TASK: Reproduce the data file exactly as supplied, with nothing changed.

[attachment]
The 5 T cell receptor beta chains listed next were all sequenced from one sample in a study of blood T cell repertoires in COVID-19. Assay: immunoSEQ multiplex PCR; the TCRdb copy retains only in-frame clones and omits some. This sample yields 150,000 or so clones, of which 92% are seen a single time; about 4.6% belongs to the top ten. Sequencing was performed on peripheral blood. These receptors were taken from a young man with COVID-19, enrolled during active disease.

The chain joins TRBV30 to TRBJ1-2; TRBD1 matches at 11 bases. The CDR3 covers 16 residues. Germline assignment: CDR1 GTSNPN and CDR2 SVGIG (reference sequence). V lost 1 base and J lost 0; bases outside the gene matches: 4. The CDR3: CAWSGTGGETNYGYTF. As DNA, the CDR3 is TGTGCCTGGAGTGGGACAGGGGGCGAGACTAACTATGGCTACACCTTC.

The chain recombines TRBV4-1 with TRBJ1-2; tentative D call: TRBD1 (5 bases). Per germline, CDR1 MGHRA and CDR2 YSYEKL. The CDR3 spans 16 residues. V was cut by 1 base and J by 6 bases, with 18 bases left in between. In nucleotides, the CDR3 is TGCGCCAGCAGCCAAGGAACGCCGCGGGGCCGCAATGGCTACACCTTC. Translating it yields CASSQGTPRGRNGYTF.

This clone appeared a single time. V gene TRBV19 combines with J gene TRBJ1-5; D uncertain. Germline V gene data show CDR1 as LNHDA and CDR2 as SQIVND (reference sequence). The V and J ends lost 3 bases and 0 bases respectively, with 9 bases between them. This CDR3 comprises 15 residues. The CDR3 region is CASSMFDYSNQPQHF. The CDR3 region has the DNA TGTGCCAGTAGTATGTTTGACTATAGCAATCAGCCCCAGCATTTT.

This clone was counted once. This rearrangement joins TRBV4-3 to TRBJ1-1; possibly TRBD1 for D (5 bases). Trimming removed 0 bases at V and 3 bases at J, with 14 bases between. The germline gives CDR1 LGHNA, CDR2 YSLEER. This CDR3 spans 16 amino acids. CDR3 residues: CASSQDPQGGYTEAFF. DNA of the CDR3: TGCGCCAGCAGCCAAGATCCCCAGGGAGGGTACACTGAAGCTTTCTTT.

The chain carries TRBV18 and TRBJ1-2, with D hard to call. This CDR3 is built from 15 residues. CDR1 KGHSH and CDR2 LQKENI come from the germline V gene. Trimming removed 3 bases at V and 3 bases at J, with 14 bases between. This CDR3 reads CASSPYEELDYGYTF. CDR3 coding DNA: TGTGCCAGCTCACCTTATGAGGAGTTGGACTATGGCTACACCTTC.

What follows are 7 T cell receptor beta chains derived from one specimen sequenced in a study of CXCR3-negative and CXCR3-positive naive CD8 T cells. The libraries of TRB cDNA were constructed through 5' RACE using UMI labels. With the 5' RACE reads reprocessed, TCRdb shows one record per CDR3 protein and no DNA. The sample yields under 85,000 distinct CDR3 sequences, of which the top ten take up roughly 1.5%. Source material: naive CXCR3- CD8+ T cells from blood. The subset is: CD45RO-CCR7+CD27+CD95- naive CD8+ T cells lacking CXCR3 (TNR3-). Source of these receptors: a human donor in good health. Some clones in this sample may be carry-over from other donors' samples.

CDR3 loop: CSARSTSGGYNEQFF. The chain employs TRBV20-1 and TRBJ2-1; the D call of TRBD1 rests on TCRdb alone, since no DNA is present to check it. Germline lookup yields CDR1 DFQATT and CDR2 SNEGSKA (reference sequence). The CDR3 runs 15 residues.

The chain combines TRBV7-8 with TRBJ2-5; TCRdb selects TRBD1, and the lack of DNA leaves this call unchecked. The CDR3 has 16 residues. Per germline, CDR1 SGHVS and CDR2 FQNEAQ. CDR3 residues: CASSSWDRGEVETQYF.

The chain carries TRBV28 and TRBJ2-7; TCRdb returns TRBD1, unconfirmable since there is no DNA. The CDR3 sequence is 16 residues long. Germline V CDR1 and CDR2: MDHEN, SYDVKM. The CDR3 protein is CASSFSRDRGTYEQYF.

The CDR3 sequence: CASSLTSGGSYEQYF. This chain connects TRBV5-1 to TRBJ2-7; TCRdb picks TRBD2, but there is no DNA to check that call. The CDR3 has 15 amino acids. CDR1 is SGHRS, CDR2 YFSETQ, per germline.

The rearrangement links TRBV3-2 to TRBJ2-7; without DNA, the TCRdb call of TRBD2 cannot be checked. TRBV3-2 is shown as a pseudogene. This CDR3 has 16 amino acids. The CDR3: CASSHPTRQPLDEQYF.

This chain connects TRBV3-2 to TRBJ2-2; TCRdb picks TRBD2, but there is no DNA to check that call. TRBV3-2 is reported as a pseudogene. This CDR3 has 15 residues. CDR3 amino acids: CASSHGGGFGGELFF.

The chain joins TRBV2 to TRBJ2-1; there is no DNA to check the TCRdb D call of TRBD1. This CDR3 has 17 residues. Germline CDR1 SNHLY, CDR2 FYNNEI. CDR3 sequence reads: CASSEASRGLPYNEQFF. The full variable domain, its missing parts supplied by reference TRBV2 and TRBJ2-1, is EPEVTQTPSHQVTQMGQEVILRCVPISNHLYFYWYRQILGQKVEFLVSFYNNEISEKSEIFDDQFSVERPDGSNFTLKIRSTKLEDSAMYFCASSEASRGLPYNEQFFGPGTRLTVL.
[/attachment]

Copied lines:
The 5 T cell receptor beta chains listed next were all sequenced from one sample in a study of blood T cell repertoires in COVID-19. Assay: immunoSEQ multiplex PCR; the TCRdb copy retains only in-frame clones and omits some. This sample yields 150,000 or so clones, of which 92% are seen a single time; about 4.6% belongs to the top ten. Sequencing was performed on peripheral blood. These receptors were taken from a young man with COVID-19, enrolled during active disease.

The chain joins TRBV30 to TRBJ1-2; TRBD1 matches at 11 bases. The CDR3 covers 16 residues. Germline assignment: CDR1 GTSNPN and CDR2 SVGIG (reference sequence). V lost 1 base and J lost 0; bases outside the gene matches: 4. The CDR3: CAWSGTGGETNYGYTF. As DNA, the CDR3 is TGTGCCTGGAGTGGGACAGGGGGCGAGACTAACTATGGCTACACCTTC.

The chain recombines TRBV4-1 with TRBJ1-2; tentative D call: TRBD1 (5 bases). Per germline, CDR1 MGHRA and CDR2 YSYEKL. The CDR3 spans 16 residues. V was cut by 1 base and J by 6 bases, with 18 bases left in between. In nucleotides, the CDR3 is TGCGCCAGCAGCCAAGGAACGCCGCGGGGCCGCAATGGCTACACCTTC. Translating it yields CASSQGTPRGRNGYTF.

This clone appeared a single time. V gene TRBV19 combines with J gene TRBJ1-5; D uncertain. Germline V gene data show CDR1 as LNHDA and CDR2 as SQIVND (reference sequence). The V and J ends lost 3 bases and 0 bases respectively, with 9 bases between them. This CDR3 comprises 15 residues. The CDR3 region is CASSMFDYSNQPQHF. The CDR3 region has the DNA TGTGCCAGTAGTATGTTTGACTATAGCAATCAGCCCCAGCATTTT.

This clone was counted once. This rearrangement joins TRBV4-3 to TRBJ1-1; possibly TRBD1 for D (5 bases). Trimming removed 0 bases at V and 3 bases at J, with 14 bases between. The germline gives CDR1 LGHNA, CDR2 YSLEER. This CDR3 spans 16 amino acids. CDR3 residues: CASSQDPQGGYTEAFF. DNA of the CDR3: TGCGCCAGCAGCCAAGATCCCCAGGGAGGGTACACTGAAGCTTTCTTT.

The chain carries TRBV18 and TRBJ1-2, with D hard to call. This CDR3 is built from 15 residues. CDR1 KGHSH and CDR2 LQKENI come from the germline V gene. Trimming removed 3 bases at V and 3 bases at J, with 14 bases between. This CDR3 reads CASSPYEELDYGYTF. CDR3 coding DNA: TGTGCCAGCTCACCTTATGAGGAGTTGGACTATGGCTACACCTTC.

What follows are 7 T cell receptor beta chains derived from one specimen sequenced in a study of CXCR3-negative and CXCR3-positive naive CD8 T cells. The libraries of TRB cDNA were constructed through 5' RACE using UMI labels. With the 5' RACE reads reprocessed, TCRdb shows one record per CDR3 protein and no DNA. The sample yields under 85,000 distinct CDR3 sequences, of which the top ten take up roughly 1.5%. Source material: naive CXCR3- CD8+ T cells from blood. The subset is: CD45RO-CCR7+CD27+CD95- naive CD8+ T cells lacking CXCR3 (TNR3-). Source of these receptors: a human donor in good health. Some clones in this sample may be carry-over from other donors' samples.

CDR3 loop: CSARSTSGGYNEQFF. The chain employs TRBV20-1 and TRBJ2-1; the D call of TRBD1 rests on TCRdb alone, since no DNA is present to check it. Germline lookup yields CDR1 DFQATT and CDR2 SNEGSKA (reference sequence). The CDR3 runs 15 residues.

The chain combines TRBV7-8 with TRBJ2-5; TCRdb selects TRBD1, and the lack of DNA leaves this call unchecked. The CDR3 has 16 residues. Per germline, CDR1 SGHVS and CDR2 FQNEAQ. CDR3 residues: CASSSWDRGEVETQYF.

The chain carries TRBV28 and TRBJ2-7; TCRdb returns TRBD1, unconfirmable since there is no DNA. The CDR3 sequence is 16 residues long. Germline V CDR1 and CDR2: MDHEN, SYDVKM. The CDR3 protein is CASSFSRDRGTYEQYF.

The CDR3 sequence: CASSLTSGGSYEQYF. This chain connects TRBV5-1 to TRBJ2-7; TCRdb picks TRBD2, but there is no DNA to check that call. The CDR3 has 15 amino acids. CDR1 is SGHRS, CDR2 YFSETQ, per germline.

The rearrangement links TRBV3-2 to TRBJ2-7; without DNA, the TCRdb call of TRBD2 cannot be checked. TRBV3-2 is shown as a pseudogene. This CDR3 has 16 amino acids. The CDR3: CASSHPTRQPLDEQYF.

This chain connects TRBV3-2 to TRBJ2-2; TCRdb picks TRBD2, but there is no DNA to check that call. TRBV3-2 is reported as a pseudogene. This CDR3 has 15 residues. CDR3 amino acids: CASSHGGGFGGELFF.

The chain joins TRBV2 to TRBJ2-1; there is no DNA to check the TCRdb D call of TRBD1. This CDR3 has 17 residues. Germline CDR1 SNHLY, CDR2 FYNNEI. CDR3 sequence reads: CASSEASRGLPYNEQFF. The full variable domain, its missing parts supplied by reference TRBV2 and TRBJ2-1, is EPEVTQTPSHQVTQMGQEVILRCVPISNHLYFYWYRQILGQKVEFLVSFYNNEISEKSEIFDDQFSVERPDGSNFTLKIRSTKLEDSAMYFCASSEASRGLPYNEQFFGPGTRLTVL.